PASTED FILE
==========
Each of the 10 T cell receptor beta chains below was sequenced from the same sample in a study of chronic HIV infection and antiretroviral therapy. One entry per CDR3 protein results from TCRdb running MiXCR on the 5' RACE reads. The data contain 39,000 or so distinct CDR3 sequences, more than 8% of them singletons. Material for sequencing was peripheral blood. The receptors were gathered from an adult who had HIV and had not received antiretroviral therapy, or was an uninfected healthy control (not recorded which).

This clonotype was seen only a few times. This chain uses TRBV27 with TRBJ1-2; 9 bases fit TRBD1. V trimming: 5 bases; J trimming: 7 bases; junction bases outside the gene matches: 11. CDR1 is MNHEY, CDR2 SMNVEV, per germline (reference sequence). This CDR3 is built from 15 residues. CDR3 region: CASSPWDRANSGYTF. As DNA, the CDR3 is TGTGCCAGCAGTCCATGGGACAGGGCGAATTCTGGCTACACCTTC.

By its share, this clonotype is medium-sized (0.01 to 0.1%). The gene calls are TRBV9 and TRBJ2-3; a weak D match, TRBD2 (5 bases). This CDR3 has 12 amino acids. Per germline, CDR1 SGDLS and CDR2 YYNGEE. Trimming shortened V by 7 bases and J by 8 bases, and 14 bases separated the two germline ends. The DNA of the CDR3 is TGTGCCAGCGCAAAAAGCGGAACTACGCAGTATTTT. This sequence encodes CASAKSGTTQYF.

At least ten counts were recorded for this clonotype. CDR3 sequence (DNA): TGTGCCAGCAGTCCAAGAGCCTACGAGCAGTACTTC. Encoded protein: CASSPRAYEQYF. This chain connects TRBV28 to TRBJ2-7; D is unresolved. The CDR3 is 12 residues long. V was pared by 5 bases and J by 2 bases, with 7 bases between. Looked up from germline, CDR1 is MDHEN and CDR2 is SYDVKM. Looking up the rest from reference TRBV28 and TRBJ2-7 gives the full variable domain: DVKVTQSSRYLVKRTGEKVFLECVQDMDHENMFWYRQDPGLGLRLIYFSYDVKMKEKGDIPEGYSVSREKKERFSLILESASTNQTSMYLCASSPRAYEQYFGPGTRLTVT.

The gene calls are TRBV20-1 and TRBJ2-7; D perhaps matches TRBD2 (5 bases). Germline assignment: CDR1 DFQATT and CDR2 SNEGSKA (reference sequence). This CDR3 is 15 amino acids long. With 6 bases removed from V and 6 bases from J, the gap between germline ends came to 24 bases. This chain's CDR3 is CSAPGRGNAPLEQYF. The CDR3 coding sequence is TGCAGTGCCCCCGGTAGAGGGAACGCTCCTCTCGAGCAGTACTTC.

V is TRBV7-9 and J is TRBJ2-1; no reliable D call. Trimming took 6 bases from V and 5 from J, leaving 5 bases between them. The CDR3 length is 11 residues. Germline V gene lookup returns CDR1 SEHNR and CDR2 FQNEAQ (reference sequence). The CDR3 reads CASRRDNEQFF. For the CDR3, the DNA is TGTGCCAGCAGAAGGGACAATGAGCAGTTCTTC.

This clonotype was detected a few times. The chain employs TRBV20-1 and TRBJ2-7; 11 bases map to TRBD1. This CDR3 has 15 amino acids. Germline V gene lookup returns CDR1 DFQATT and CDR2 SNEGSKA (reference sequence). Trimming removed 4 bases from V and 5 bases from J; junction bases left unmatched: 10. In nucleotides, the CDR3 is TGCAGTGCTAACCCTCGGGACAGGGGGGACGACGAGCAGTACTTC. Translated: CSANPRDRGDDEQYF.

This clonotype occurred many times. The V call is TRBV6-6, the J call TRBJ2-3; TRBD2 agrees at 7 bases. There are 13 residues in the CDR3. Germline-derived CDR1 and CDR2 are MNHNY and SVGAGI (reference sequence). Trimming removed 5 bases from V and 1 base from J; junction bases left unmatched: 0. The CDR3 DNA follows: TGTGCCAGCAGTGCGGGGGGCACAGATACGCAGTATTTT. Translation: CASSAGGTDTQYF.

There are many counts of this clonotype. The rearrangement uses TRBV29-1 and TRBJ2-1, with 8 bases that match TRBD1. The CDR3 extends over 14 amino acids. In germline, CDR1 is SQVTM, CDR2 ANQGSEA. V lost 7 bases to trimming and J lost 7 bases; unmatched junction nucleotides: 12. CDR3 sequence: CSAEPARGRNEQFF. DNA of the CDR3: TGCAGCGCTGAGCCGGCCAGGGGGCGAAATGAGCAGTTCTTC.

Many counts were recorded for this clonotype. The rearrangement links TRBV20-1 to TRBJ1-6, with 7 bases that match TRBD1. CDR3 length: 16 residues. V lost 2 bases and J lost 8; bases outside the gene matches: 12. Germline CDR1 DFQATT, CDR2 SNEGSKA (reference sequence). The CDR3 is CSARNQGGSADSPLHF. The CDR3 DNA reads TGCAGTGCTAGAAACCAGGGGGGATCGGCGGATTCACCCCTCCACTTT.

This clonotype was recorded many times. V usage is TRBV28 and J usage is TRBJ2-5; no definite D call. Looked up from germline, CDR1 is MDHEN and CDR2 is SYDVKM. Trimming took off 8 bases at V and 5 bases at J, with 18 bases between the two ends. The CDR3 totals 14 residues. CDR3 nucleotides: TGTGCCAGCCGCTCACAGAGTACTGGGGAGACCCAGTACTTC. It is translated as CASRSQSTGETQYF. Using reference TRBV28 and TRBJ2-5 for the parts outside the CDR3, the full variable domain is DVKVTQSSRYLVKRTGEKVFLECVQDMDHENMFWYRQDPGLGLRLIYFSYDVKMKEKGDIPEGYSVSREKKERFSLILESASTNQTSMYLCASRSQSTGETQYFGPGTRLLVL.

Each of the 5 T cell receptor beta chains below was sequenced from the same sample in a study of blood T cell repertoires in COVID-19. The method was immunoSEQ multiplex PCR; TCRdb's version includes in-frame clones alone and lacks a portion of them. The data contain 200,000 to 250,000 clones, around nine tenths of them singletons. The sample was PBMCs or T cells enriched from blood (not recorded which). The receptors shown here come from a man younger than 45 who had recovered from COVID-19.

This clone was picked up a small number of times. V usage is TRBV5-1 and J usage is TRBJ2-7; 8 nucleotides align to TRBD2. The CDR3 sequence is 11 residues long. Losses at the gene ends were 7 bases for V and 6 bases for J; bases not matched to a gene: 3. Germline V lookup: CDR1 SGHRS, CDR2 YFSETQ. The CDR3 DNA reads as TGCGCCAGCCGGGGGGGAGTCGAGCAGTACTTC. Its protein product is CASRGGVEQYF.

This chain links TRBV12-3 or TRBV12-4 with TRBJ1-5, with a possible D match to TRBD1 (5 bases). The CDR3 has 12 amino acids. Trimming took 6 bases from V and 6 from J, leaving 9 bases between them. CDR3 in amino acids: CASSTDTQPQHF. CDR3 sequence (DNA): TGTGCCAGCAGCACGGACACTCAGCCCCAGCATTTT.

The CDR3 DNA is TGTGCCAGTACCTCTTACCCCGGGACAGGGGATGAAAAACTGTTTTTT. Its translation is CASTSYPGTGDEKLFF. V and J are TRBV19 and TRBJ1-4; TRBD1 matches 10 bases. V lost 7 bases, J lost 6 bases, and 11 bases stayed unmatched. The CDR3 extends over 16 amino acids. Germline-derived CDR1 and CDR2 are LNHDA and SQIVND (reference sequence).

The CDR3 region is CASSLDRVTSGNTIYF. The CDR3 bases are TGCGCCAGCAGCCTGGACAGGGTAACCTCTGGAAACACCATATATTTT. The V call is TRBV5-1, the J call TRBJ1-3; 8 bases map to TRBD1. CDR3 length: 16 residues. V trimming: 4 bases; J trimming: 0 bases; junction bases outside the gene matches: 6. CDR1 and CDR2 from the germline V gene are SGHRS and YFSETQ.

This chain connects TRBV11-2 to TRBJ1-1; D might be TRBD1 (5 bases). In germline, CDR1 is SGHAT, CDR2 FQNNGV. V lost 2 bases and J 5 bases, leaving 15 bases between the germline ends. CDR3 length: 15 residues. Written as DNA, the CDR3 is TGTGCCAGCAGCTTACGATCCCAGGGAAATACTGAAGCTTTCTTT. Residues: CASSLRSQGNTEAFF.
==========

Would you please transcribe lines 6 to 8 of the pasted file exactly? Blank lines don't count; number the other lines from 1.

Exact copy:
V is TRBV7-9 and J is TRBJ2-1; no reliable D call. Trimming took 6 bases from V and 5 from J, leaving 5 bases between them. The CDR3 length is 11 residues. Germline V gene lookup returns CDR1 SEHNR and CDR2 FQNEAQ (reference sequence). The CDR3 reads CASRRDNEQFF. For the CDR3, the DNA is TGTGCCAGCAGAAGGGACAATGAGCAGTTCTTC.

This clonotype was detected a few times. The chain employs TRBV20-1 and TRBJ2-7; 11 bases map to TRBD1. This CDR3 has 15 amino acids. Germline V gene lookup returns CDR1 DFQATT and CDR2 SNEGSKA (reference sequence). Trimming removed 4 bases from V and 5 bases from J; junction bases left unmatched: 10. In nucleotides, the CDR3 is TGCAGTGCTAACCCTCGGGACAGGGGGGACGACGAGCAGTACTTC. Translated: CSANPRDRGDDEQYF.

This clonotype occurred many times. The V call is TRBV6-6, the J call TRBJ2-3; TRBD2 agrees at 7 bases. There are 13 residues in the CDR3. Germline-derived CDR1 and CDR2 are MNHNY and SVGAGI (reference sequence). Trimming removed 5 bases from V and 1 base from J; junction bases left unmatched: 0. The CDR3 DNA follows: TGTGCCAGCAGTGCGGGGGGCACAGATACGCAGTATTTT. Translation: CASSAGGTDTQYF.